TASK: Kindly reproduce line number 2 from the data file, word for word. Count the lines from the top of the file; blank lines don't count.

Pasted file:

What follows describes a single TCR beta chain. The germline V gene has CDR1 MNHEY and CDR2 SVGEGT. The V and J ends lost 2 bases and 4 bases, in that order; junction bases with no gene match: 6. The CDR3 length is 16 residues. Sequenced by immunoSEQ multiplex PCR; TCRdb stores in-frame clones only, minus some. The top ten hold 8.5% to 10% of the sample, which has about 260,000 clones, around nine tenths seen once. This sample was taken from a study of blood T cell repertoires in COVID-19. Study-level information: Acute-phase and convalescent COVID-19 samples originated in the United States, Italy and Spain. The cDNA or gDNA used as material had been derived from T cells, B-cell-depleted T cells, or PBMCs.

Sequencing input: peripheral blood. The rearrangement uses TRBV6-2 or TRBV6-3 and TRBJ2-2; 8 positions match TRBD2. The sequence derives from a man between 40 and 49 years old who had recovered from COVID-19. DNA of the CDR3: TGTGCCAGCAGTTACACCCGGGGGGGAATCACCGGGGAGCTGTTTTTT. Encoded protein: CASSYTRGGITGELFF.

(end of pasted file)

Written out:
Sequencing input: peripheral blood. The rearrangement uses TRBV6-2 or TRBV6-3 and TRBJ2-2; 8 positions match TRBD2. The sequence derives from a man between 40 and 49 years old who had recovered from COVID-19. DNA of the CDR3: TGTGCCAGCAGTTACACCCGGGGGGGAATCACCGGGGAGCTGTTTTTT. Encoded protein: CASSYTRGGITGELFF.